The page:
Test strips- Thesre are many options and varieties, depending on which method and chemicals you use.  I recommend at least the following; total chlorine, free chlorine, total alkalinity, pH and total hardness.  Some test strips also offer total bromine levels, but since I don’t use bromine this is not a concern of mine.

Here we go…

First you will likely want to start with a fresh tub of water.  Completely drain your hot tub according to manufacturer specifications.  Re-fill with fresh water.  Place the Nature Spa Stick in the spa.  I prefer to put it in the filter section but anywhere would be OK.

You’ll want to replace the spa stick every 3-4 months.  This is perfect timing, as I like to drain and refill my spa every 4 months.  If this is too much, then you can just drain half of the tub and refill in slightly shorter intervals, say every 3 months.

Next is the timing of the filtration system.  You want to move as much water as possible through the clean filters in your spa.  If your spa has a circulating pump, try to set this for at least 10-12hrs per day.  This method of sanitation is more dependent on mechanical filtration rather than chemical.

When you first start this process, you may want to “shock” the spa with a tablespoon or two of the MPS (non-chlorine oxidizer) just to clear the water.  If the water is newer you could probably skip this step.

You also now want to add a booster dose of your enzymes.  This will be detailed on the manufacture’s instructions.

After bathing…

Every time you get out of the tub add 1/2tsp of Oxy spa per bather and let the jets run for another 5-10min after you have exited the spa.  You’ll also want to check your settings to make sure your pump is filtering at least 10-12hrs per day.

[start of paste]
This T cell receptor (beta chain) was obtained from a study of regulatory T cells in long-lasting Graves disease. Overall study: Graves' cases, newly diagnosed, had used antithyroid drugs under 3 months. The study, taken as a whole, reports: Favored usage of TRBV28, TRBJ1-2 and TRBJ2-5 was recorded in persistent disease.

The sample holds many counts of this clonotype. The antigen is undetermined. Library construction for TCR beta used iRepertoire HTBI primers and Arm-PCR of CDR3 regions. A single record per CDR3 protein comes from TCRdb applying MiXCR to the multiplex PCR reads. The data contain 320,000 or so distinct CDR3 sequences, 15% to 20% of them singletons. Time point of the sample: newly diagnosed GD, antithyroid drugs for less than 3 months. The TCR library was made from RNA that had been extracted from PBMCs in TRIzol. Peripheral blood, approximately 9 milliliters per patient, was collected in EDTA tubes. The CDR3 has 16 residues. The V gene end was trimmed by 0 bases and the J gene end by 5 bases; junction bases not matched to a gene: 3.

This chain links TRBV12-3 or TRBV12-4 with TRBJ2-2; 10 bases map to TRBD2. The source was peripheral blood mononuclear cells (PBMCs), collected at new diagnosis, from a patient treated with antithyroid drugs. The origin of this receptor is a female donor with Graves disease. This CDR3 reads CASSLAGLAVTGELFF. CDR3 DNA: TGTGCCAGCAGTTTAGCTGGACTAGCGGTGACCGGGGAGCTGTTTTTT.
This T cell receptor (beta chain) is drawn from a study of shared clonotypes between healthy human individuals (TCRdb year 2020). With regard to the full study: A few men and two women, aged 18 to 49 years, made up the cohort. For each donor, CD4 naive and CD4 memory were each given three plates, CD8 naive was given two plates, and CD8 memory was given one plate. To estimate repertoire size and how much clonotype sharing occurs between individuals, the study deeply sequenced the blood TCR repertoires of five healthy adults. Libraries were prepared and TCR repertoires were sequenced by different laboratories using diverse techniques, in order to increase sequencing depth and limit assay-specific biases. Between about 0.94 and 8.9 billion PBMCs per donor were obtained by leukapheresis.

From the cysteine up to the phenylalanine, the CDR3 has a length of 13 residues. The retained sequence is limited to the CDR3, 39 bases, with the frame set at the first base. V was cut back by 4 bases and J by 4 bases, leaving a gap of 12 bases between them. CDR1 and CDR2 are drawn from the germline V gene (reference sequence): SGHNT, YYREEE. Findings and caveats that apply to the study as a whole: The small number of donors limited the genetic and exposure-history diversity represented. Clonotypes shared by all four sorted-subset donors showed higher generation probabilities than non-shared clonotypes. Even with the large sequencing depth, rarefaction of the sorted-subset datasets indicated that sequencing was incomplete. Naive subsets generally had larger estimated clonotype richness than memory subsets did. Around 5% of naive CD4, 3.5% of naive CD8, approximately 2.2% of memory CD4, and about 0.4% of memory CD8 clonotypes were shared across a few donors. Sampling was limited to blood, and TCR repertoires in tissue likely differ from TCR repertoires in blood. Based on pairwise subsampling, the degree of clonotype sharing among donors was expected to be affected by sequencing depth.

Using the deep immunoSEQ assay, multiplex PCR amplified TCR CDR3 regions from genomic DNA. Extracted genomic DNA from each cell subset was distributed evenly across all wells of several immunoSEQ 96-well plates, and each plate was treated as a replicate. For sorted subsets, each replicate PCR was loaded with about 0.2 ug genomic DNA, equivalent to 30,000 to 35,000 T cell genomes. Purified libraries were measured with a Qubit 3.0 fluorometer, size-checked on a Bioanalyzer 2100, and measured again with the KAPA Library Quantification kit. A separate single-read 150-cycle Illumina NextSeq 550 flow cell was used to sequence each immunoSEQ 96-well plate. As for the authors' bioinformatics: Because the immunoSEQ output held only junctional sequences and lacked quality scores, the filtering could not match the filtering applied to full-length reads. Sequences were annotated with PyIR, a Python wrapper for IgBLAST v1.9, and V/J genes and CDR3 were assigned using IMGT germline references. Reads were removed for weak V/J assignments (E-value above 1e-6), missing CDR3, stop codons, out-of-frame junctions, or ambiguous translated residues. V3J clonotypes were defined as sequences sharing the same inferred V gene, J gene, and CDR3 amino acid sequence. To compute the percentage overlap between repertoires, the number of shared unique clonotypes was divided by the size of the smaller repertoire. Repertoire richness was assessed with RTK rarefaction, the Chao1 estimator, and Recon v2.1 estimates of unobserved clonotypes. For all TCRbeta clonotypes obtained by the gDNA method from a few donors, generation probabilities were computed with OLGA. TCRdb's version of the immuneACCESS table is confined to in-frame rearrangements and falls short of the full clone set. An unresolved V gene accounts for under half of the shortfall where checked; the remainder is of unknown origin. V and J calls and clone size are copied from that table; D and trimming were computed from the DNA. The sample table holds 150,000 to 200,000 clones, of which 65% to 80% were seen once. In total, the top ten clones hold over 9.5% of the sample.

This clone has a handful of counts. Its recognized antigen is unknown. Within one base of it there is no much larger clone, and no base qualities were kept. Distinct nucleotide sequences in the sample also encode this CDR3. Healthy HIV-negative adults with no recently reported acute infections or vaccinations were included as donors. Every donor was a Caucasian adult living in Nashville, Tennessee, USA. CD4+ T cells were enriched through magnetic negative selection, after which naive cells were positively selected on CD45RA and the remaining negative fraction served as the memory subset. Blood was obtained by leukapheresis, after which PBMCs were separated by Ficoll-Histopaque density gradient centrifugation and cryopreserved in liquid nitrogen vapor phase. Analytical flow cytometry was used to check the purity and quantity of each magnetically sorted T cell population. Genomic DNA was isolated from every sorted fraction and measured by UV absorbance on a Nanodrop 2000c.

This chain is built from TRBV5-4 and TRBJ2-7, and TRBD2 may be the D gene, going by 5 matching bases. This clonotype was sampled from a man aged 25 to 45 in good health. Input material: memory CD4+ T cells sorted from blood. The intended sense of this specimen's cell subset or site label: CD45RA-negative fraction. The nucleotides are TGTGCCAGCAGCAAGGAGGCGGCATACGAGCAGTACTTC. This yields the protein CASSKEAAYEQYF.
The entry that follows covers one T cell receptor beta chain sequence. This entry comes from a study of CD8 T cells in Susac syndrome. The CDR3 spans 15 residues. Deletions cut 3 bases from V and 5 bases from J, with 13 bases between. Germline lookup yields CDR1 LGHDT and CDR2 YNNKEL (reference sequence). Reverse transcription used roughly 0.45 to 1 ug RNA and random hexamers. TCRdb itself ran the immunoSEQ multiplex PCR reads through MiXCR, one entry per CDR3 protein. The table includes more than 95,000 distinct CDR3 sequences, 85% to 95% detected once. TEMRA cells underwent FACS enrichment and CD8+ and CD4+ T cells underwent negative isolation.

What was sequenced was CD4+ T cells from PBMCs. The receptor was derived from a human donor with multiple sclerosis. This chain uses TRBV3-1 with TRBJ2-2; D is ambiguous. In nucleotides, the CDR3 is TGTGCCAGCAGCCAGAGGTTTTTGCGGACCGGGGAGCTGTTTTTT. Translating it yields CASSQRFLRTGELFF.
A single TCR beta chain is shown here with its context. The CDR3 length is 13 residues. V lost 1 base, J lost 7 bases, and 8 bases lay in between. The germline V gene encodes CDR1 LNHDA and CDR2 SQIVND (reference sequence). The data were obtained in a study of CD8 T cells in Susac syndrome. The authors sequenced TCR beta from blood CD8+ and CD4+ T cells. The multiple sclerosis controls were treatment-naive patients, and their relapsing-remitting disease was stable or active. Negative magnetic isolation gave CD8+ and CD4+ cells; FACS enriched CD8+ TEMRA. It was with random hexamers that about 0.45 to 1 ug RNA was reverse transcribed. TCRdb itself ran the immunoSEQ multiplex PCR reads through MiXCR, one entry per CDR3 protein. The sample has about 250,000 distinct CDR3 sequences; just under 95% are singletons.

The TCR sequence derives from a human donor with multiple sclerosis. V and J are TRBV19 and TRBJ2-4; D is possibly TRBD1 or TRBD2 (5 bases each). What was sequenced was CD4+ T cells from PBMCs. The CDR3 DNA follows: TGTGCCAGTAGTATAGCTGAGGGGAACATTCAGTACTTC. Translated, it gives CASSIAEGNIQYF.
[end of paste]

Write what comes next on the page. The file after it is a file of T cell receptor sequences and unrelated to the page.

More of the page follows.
Reminder: MPS, non-chlorine oxidizer will show up as “Total Chlorine” on your test strips, if you wanted to monitor levels.  Eventually you will likely add MPS every OTHER session.  You will have to play around with this.

Every Sunday (1x per week) I add a splash of enzymes (optional) and also remove and rinse the filters.  I also dip the water with test strips and make sure everything is good.  That’s it for routine maintenance.

Now all of these compounds have their limitations.  If your spa gets very high use or your children use it (who tend to be just a tad dirtier than adults) then you may want to add a small amount of chlorine.  Pro tip, add the chlorine while the jets are on and the lid is open.  Allow the chlorine to circulate for 20min with the lid open.  This will allow most of the chlorine to off-gas and be broken down by the next swim session.  If you are very sensitive, wait at least 24hrs before hopping in the spa again.

I hope this article finds you and your family well and you get to enjoy your hot tub like we enjoy ours.  From time to time we add in essential oils such as peppermint and lavender to add some aromatherapy.  You can also use certain essential oils to help with sanitation of the spa.

Dr. Brett Wisniewski was born and raised in New Jersey. He attended Monmouth University where he received a Bachelors of Science degree in Biology with concentrated studies in chemistry. He has always gravitated towards the study of the human body and natural health. Dr. Wisniewski moved his family to Florida to further his studies at Palmer College Chiropractic where he graduated Cum Laude, with a Doctor of Chiropractic Degree.  He then went on to study at the University of Florida where he completed his master’s degree in molecular cell biology with a concentration in immunology.  Dr. Brett also holds diplomates from the American Board of Chiropractic Internists (DABCI) and the American Board of Clinical Nutrition (DACBN).  Dr. Brett is both an instructor and administrator for multiple DABCI programs across the country and holds a seat on the executive board for the American Board of Clinical Nutrition.